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See also: osus and ošus

Contents

LatinEdit

EtymologyEdit

From Old Latin -ōsos from *-ōnt-to-s from *-o-wont-to-s. The last form is a combination of two Proto-Indo-European suffixes: Proto-Indo-European *-went-, *-wont- and Proto-Indo-European *-to-.[1] See -entus and Ancient Greek -εις (-eis).

PronunciationEdit

SuffixEdit

-ōsus m (feminine -ōsa, neuter -ōsum); first/second declension

  1. -ose, -ous; full of, prone to. Used to form adjectives from nouns.

Usage notesEdit

The suffix -ōsus is added to a noun to form an adjective indicating an abundance of that noun.

Examples:
nervōsus (nervous), from nervus (sinew, energy)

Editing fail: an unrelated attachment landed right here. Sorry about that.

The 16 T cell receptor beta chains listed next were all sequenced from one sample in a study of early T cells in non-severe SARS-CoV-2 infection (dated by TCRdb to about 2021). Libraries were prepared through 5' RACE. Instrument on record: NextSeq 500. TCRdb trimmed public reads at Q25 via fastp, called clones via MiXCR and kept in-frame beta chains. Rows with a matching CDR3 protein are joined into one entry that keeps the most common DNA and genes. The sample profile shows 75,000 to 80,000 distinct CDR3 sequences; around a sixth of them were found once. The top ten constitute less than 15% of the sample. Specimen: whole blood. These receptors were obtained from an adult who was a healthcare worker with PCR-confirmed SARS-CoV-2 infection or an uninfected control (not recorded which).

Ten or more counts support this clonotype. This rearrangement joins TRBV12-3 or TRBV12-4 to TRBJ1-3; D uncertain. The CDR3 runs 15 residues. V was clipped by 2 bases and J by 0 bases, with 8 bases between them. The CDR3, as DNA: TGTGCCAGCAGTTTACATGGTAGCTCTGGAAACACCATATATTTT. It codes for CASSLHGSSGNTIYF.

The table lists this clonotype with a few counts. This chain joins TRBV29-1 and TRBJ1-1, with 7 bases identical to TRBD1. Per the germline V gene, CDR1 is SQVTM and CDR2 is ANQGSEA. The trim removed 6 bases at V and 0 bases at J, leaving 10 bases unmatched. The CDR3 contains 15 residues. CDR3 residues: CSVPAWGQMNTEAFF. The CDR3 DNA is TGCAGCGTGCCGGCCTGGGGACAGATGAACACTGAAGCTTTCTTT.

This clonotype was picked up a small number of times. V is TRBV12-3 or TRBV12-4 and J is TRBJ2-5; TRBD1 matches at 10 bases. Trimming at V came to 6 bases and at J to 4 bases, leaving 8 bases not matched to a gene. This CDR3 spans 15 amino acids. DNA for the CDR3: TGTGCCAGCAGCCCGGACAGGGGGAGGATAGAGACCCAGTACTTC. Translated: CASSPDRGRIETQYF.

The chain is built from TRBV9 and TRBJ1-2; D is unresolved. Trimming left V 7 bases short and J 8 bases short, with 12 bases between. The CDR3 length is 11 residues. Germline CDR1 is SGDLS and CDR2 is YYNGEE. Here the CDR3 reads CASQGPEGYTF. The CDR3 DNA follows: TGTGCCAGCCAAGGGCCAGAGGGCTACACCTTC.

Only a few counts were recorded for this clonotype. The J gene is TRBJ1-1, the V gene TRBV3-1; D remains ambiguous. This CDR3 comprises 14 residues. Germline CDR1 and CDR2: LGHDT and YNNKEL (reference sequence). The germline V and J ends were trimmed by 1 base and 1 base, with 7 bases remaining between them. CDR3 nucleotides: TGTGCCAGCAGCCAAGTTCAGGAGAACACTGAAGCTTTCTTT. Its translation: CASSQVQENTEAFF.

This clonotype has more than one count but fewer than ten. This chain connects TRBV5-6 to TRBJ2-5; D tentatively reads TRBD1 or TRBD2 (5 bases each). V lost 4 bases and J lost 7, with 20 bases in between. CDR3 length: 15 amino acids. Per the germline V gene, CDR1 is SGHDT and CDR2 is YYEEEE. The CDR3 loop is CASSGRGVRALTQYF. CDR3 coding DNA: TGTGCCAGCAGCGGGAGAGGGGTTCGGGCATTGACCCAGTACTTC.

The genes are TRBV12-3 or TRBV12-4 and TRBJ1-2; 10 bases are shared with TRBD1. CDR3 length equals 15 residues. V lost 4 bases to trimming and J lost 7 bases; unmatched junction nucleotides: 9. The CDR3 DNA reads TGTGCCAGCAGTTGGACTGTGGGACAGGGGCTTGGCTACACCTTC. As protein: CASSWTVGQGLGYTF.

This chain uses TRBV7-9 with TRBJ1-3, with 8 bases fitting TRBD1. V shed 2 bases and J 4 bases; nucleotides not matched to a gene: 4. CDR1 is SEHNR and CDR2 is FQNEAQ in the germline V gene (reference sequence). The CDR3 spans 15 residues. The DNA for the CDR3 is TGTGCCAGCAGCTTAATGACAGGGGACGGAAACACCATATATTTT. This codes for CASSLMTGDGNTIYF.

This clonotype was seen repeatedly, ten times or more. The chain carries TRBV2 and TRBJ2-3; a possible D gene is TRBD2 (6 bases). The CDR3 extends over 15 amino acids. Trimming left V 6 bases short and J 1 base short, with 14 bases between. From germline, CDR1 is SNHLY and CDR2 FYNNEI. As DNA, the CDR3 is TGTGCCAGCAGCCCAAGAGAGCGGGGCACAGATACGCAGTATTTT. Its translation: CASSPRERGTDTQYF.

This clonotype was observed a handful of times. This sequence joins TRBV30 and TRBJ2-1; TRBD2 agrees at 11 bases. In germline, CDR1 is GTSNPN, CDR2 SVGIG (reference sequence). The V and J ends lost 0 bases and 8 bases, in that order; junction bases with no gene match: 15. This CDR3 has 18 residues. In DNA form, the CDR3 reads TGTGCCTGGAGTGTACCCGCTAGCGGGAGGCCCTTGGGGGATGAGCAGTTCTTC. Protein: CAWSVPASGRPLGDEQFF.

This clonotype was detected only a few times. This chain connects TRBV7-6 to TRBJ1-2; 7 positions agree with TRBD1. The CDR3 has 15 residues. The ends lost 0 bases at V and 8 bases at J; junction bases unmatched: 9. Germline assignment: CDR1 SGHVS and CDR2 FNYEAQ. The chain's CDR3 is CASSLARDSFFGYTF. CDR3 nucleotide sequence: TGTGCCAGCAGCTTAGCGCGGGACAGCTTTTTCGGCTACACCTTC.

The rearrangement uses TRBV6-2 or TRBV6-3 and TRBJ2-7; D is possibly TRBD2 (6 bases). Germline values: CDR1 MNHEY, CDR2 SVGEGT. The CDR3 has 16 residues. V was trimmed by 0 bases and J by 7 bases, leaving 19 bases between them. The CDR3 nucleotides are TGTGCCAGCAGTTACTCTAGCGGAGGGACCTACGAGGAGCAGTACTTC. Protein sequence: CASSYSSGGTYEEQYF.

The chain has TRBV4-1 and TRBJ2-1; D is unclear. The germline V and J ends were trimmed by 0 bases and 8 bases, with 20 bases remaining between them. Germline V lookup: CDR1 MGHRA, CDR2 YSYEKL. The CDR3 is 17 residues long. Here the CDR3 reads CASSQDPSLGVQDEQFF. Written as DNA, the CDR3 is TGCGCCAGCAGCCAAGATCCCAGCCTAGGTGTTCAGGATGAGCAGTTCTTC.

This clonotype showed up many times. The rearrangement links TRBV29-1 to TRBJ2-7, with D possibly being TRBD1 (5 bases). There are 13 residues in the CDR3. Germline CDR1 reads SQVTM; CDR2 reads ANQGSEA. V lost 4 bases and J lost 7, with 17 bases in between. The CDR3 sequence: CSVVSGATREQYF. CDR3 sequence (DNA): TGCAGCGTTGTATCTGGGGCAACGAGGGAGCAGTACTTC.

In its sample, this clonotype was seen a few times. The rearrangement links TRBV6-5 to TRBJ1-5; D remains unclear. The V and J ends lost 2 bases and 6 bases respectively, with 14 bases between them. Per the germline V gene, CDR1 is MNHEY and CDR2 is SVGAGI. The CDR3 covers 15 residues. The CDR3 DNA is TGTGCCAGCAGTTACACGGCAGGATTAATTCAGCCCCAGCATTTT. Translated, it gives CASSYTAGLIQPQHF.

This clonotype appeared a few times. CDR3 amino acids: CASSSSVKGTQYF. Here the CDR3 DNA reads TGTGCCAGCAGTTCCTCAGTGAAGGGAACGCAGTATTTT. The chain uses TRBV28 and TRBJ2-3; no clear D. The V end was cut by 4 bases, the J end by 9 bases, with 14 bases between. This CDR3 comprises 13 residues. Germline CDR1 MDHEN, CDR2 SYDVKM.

racēmōsus (racemose), from racēmus (cluster, bunch)
ventōsus (windy), from ventus (wind)

InflectionEdit

First/second declension.

Number Singular Plural
Case / Gender Masculine Feminine Neuter Masculine Feminine Neuter
nominative -ōsus -ōsa -ōsum -ōsī -ōsae -ōsa
genitive -ōsī -ōsae -ōsī -ōsōrum -ōsārum -ōsōrum
dative -ōsō -ōsō -ōsīs
accusative -ōsum -ōsam -ōsum -ōsōs -ōsās -ōsa
ablative -ōsō -ōsā -ōsō -ōsīs
vocative -ōse -ōsa -ōsum -ōsī -ōsae -ōsa

Derived termsEdit


DescendantsEdit

ReferencesEdit

  1. ^ Jean Haudry, L'indo-européen, p. 58